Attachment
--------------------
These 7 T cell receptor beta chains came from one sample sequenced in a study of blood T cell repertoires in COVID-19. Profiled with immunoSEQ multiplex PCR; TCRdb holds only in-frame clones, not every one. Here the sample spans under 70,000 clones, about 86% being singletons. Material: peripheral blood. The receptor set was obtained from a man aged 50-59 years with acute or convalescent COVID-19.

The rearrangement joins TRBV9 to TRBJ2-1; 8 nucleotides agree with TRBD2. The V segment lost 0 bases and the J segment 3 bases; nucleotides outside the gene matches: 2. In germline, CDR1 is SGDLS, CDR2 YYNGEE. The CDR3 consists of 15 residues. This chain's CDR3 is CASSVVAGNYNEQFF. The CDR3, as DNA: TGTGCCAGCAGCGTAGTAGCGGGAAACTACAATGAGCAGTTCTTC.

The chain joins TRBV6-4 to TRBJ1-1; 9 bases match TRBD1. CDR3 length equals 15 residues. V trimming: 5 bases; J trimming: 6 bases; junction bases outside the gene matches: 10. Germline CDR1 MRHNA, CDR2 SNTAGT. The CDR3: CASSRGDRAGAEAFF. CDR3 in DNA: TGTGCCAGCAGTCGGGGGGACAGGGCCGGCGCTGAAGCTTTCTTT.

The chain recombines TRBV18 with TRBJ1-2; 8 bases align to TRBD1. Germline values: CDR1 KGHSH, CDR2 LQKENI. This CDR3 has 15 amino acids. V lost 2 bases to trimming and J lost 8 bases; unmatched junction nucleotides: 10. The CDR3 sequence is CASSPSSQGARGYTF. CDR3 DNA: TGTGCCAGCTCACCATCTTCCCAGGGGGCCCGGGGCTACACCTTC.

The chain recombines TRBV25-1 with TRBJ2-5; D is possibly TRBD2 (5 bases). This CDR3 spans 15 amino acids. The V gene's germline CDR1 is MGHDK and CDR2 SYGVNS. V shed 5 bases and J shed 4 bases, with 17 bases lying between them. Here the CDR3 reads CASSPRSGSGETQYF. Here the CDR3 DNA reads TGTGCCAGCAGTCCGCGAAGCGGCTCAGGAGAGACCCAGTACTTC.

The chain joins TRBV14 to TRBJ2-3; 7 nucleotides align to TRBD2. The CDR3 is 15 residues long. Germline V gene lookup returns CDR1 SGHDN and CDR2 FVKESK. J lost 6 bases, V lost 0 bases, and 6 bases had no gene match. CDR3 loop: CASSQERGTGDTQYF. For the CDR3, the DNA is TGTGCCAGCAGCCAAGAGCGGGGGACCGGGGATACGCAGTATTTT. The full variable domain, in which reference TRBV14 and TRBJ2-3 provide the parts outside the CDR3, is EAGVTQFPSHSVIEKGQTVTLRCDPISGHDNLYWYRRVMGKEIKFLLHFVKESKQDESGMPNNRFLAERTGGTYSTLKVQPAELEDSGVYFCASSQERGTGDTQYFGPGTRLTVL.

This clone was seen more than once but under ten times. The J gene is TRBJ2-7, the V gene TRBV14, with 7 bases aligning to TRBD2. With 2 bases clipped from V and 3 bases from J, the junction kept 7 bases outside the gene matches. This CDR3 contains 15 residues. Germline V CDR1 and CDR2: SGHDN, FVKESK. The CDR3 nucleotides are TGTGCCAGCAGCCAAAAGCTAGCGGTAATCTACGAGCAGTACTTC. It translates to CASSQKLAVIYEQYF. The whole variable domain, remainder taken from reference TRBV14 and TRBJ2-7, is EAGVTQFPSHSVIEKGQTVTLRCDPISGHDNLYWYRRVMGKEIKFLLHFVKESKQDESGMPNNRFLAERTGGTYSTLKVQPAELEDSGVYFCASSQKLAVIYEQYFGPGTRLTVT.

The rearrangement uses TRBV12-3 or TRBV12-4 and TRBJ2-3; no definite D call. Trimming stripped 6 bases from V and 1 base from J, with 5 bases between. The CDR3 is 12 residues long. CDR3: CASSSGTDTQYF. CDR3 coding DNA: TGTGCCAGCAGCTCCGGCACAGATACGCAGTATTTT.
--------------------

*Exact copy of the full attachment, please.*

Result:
These 7 T cell receptor beta chains came from one sample sequenced in a study of blood T cell repertoires in COVID-19. Profiled with immunoSEQ multiplex PCR; TCRdb holds only in-frame clones, not every one. Here the sample spans under 70,000 clones, about 86% being singletons. Material: peripheral blood. The receptor set was obtained from a man aged 50-59 years with acute or convalescent COVID-19.

The rearrangement joins TRBV9 to TRBJ2-1; 8 nucleotides agree with TRBD2. The V segment lost 0 bases and the J segment 3 bases; nucleotides outside the gene matches: 2. In germline, CDR1 is SGDLS, CDR2 YYNGEE. The CDR3 consists of 15 residues. This chain's CDR3 is CASSVVAGNYNEQFF. The CDR3, as DNA: TGTGCCAGCAGCGTAGTAGCGGGAAACTACAATGAGCAGTTCTTC.

The chain joins TRBV6-4 to TRBJ1-1; 9 bases match TRBD1. CDR3 length equals 15 residues. V trimming: 5 bases; J trimming: 6 bases; junction bases outside the gene matches: 10. Germline CDR1 MRHNA, CDR2 SNTAGT. The CDR3: CASSRGDRAGAEAFF. CDR3 in DNA: TGTGCCAGCAGTCGGGGGGACAGGGCCGGCGCTGAAGCTTTCTTT.

The chain recombines TRBV18 with TRBJ1-2; 8 bases align to TRBD1. Germline values: CDR1 KGHSH, CDR2 LQKENI. This CDR3 has 15 amino acids. V lost 2 bases to trimming and J lost 8 bases; unmatched junction nucleotides: 10. The CDR3 sequence is CASSPSSQGARGYTF. CDR3 DNA: TGTGCCAGCTCACCATCTTCCCAGGGGGCCCGGGGCTACACCTTC.

The chain recombines TRBV25-1 with TRBJ2-5; D is possibly TRBD2 (5 bases). This CDR3 spans 15 amino acids. The V gene's germline CDR1 is MGHDK and CDR2 SYGVNS. V shed 5 bases and J shed 4 bases, with 17 bases lying between them. Here the CDR3 reads CASSPRSGSGETQYF. Here the CDR3 DNA reads TGTGCCAGCAGTCCGCGAAGCGGCTCAGGAGAGACCCAGTACTTC.

The chain joins TRBV14 to TRBJ2-3; 7 nucleotides align to TRBD2. The CDR3 is 15 residues long. Germline V gene lookup returns CDR1 SGHDN and CDR2 FVKESK. J lost 6 bases, V lost 0 bases, and 6 bases had no gene match. CDR3 loop: CASSQERGTGDTQYF. For the CDR3, the DNA is TGTGCCAGCAGCCAAGAGCGGGGGACCGGGGATACGCAGTATTTT. The full variable domain, in which reference TRBV14 and TRBJ2-3 provide the parts outside the CDR3, is EAGVTQFPSHSVIEKGQTVTLRCDPISGHDNLYWYRRVMGKEIKFLLHFVKESKQDESGMPNNRFLAERTGGTYSTLKVQPAELEDSGVYFCASSQERGTGDTQYFGPGTRLTVL.

This clone was seen more than once but under ten times. The J gene is TRBJ2-7, the V gene TRBV14, with 7 bases aligning to TRBD2. With 2 bases clipped from V and 3 bases from J, the junction kept 7 bases outside the gene matches. This CDR3 contains 15 residues. Germline V CDR1 and CDR2: SGHDN, FVKESK. The CDR3 nucleotides are TGTGCCAGCAGCCAAAAGCTAGCGGTAATCTACGAGCAGTACTTC. It translates to CASSQKLAVIYEQYF. The whole variable domain, remainder taken from reference TRBV14 and TRBJ2-7, is EAGVTQFPSHSVIEKGQTVTLRCDPISGHDNLYWYRRVMGKEIKFLLHFVKESKQDESGMPNNRFLAERTGGTYSTLKVQPAELEDSGVYFCASSQKLAVIYEQYFGPGTRLTVT.

The rearrangement uses TRBV12-3 or TRBV12-4 and TRBJ2-3; no definite D call. Trimming stripped 6 bases from V and 1 base from J, with 5 bases between. The CDR3 is 12 residues long. CDR3: CASSSGTDTQYF. CDR3 coding DNA: TGTGCCAGCAGCTCCGGCACAGATACGCAGTATTTT.